Halifax’s Bright has raised a $1.45 million round of funding led by Halifax’s Tidal Venture Partners, building on traction from the spring and summer, CEO David Howe said in an interview.
Along with Tidal, Halifax’s Concrete Ventures and provincial venture capital Crown corporation Innovacorp — now being amalgamated with Nova Scotia Business Inc. to form Invest Nova Scotia — also participated.
Bright sells subscriptions for online fitness and wellness classes targeted at businesses looking to help their employees get active. The company previously did business as Cribcut, selling haircuts on-demand.
“We think we have something really unique and special with our focus on workplace wellness breaks,” said Howe. “The funding is helping us bring that vision to life.”
Bright offers about 300 online fitness classes a week, with employers buying subscriptions for their staff. The classes last between five and 15 minutes, in keeping with the length of a typical work break, and include exercises that can be done while sitting at a desk. The subscription also comes with meditation and mindfulness sessions.
The classes are taught by instructors Bright employs on a contract basis.
Users also receive a daily recommendation in their calendar for which class to take, based on their preference and habits.
Howe, the co-founder of two other startups that ended in acquisitions, previously said in an interview that the pivot to fitness had been planned before the pandemic. However, the company’s haircut revenue stream collapsed when Canada and much of the United States entered lockdown, so his team accelerated its timeline.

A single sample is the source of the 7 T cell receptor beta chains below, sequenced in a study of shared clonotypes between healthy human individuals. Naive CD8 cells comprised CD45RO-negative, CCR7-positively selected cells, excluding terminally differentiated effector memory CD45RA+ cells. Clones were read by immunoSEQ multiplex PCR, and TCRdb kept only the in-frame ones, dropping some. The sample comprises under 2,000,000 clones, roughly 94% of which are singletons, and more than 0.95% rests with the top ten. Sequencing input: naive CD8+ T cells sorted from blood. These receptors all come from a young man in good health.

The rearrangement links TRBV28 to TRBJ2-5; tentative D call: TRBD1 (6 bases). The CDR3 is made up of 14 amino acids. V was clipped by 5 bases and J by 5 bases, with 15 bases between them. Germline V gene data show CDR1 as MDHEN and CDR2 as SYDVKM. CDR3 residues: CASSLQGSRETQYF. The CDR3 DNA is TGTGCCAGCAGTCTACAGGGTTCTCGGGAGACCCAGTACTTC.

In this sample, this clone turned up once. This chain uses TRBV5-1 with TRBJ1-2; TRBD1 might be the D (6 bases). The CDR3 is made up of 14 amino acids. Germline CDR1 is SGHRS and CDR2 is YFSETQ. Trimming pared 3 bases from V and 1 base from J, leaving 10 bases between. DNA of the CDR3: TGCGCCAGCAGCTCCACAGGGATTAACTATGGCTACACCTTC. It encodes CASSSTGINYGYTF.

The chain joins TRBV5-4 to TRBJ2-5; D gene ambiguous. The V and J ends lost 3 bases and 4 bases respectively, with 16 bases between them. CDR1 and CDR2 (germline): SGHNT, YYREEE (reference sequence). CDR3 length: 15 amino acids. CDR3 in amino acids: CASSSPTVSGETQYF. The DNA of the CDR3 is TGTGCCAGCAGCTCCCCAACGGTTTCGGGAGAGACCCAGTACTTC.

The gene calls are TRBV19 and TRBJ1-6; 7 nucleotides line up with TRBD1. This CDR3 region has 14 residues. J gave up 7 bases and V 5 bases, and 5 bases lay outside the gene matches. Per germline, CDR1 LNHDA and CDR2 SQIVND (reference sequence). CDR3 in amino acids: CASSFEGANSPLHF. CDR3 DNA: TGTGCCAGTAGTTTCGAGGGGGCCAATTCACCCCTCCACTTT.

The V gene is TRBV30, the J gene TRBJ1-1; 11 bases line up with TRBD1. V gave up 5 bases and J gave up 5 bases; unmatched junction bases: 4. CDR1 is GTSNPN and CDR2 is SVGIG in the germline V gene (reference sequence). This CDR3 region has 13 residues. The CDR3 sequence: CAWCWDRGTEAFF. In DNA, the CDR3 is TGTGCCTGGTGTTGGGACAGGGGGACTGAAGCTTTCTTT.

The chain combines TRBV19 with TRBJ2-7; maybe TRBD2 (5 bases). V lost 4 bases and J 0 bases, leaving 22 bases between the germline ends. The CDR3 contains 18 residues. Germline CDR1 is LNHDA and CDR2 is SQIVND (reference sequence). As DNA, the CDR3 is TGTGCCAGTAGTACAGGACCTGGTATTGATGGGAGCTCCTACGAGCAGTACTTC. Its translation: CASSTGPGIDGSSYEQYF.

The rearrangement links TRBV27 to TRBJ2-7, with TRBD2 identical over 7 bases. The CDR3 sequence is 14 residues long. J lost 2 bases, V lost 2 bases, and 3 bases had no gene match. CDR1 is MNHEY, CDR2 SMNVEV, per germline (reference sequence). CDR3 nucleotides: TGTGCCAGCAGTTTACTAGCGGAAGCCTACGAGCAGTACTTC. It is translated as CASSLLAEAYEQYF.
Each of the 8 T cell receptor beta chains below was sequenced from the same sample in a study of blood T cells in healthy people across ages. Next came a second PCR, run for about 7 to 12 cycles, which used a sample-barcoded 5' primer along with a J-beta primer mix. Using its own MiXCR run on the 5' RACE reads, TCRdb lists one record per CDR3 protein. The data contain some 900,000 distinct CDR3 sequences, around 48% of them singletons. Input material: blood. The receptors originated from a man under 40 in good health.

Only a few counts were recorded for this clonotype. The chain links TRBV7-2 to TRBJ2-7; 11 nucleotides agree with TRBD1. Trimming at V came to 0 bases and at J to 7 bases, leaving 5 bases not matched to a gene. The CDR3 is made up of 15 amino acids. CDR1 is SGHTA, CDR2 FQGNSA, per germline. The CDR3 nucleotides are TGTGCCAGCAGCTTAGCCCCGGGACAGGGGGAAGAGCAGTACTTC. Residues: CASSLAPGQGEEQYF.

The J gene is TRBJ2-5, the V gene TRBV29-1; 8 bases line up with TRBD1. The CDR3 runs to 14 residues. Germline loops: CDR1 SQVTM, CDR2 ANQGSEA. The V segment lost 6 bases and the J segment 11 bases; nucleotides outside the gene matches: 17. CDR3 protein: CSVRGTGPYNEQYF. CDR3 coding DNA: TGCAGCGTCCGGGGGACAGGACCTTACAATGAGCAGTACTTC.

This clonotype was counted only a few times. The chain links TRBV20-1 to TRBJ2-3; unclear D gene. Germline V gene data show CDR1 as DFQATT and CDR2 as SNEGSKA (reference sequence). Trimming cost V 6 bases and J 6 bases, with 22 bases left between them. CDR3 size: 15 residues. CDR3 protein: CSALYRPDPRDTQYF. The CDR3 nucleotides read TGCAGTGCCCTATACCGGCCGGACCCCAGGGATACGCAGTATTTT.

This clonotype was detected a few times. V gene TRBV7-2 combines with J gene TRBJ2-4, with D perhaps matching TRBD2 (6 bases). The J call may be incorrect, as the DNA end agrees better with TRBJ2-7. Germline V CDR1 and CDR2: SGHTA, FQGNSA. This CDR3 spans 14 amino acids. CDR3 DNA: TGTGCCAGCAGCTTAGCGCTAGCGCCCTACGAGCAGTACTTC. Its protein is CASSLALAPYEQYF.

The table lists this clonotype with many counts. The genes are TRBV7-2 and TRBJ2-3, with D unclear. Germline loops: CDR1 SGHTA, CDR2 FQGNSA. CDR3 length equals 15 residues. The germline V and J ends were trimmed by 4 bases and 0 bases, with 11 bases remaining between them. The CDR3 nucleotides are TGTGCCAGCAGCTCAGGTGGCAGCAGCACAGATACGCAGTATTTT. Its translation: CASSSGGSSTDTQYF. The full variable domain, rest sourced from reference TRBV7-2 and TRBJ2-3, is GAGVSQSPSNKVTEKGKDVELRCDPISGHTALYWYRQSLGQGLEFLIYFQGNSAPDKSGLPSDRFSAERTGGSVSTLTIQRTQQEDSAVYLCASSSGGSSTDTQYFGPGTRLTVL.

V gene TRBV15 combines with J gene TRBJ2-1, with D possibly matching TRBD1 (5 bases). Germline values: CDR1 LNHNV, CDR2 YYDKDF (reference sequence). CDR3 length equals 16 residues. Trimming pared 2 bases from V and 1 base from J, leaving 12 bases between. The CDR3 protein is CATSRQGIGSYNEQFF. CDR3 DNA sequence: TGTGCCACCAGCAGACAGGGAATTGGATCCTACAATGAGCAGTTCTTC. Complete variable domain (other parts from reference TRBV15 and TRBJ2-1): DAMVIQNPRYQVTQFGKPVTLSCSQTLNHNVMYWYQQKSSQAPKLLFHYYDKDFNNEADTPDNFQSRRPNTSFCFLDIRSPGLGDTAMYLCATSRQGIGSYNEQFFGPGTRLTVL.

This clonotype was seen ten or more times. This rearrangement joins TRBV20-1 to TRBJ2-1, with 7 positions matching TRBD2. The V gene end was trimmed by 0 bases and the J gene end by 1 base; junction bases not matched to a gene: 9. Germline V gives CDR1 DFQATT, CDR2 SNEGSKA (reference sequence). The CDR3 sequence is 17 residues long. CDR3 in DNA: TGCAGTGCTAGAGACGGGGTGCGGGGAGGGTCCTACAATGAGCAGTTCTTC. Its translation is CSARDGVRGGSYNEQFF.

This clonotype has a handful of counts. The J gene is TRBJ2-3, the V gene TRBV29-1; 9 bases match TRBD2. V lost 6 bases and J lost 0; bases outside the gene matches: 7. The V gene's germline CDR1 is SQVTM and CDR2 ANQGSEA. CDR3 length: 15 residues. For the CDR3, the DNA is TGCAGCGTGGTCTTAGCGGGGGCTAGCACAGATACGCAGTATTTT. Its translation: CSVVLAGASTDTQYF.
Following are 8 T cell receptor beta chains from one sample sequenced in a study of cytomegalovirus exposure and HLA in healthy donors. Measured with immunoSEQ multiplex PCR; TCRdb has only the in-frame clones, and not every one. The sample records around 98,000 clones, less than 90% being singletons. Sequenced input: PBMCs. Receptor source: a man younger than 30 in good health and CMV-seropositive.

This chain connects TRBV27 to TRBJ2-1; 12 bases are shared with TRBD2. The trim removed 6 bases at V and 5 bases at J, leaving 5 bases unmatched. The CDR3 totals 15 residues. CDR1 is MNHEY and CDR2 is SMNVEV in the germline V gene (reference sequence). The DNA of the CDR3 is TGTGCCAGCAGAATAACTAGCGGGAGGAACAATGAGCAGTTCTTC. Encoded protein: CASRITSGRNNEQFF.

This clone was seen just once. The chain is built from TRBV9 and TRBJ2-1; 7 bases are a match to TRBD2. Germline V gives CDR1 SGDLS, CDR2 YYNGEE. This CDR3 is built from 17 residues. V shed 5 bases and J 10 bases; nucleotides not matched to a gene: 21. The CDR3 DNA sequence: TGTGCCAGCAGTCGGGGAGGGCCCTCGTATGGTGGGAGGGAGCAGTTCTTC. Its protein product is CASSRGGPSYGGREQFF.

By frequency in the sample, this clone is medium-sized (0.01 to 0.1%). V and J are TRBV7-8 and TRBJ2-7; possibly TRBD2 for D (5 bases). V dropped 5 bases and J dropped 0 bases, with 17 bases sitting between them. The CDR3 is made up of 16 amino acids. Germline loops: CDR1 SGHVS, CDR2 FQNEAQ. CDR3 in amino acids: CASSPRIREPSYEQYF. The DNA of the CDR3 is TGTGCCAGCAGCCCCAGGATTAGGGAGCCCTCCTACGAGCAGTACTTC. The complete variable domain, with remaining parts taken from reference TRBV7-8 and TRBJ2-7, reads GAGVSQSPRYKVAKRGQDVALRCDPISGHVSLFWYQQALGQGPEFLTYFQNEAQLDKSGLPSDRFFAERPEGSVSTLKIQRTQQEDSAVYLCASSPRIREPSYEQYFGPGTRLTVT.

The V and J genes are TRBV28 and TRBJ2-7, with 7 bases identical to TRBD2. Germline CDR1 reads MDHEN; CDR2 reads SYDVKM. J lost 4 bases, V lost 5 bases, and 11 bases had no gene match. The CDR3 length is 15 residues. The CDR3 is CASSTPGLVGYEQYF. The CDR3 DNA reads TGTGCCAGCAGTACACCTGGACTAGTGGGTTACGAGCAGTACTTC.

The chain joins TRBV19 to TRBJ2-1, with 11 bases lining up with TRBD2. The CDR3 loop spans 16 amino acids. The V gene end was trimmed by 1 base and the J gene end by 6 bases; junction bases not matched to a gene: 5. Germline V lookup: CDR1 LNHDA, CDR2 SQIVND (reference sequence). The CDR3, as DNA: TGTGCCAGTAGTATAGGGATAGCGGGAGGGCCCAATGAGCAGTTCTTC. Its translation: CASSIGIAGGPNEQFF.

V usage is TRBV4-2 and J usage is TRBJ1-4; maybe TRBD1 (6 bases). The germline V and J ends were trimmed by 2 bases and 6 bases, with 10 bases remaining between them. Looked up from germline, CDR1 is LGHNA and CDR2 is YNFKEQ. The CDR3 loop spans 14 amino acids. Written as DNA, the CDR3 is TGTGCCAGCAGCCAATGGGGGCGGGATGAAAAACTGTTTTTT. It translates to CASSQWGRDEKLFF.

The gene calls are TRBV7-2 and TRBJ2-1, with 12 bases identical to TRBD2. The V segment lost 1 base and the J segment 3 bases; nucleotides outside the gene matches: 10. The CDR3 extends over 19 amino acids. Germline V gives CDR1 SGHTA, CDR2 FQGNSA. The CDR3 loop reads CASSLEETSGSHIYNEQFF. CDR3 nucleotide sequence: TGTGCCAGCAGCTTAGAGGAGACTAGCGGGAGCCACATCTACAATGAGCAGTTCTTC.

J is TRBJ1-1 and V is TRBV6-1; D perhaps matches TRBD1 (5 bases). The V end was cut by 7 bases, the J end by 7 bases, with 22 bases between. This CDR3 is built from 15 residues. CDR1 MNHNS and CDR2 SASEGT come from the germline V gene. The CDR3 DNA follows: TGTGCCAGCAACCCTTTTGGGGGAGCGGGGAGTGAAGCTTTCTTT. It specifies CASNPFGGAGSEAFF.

Now, Bright has been finding traction with employers who have grown more conscious of worker health and job satisfaction in the wake of COVID-19 and the Great Resignation. Bright’s offerings are designed to be suitable for both work-from-home employees and in-office staff.
“Those kind of onsite physical initiatives that they used to provide don't work anymore, because their teams are spread across states or provinces or countries,” said Howe. “They want something that's kind of accessible to everyone, so we have been evolving with that.”
The majority of Bright’s customers are headquartered in the United States, but it is a slim majority. About 60 percent are in the U.S. and most of the rest are in Canada, according to Howe. With the advent of remote work, Bright’s actual users can be located effectively anywhere in the world.
“A big benefit to companies and their teams is that they can connect with other co-workers on these (virtual) classes together,” Howe said. “In a physical office, obviously, you're bumping into co-workers and having coffee or something. It's not the same in a remote world.
“So bumping into a co-worker on a seven-minute stretching class is what we're recreating for remote companies.”
Now, Howe and his team have enough runway for about a year and a half and are eyeing another raise after that.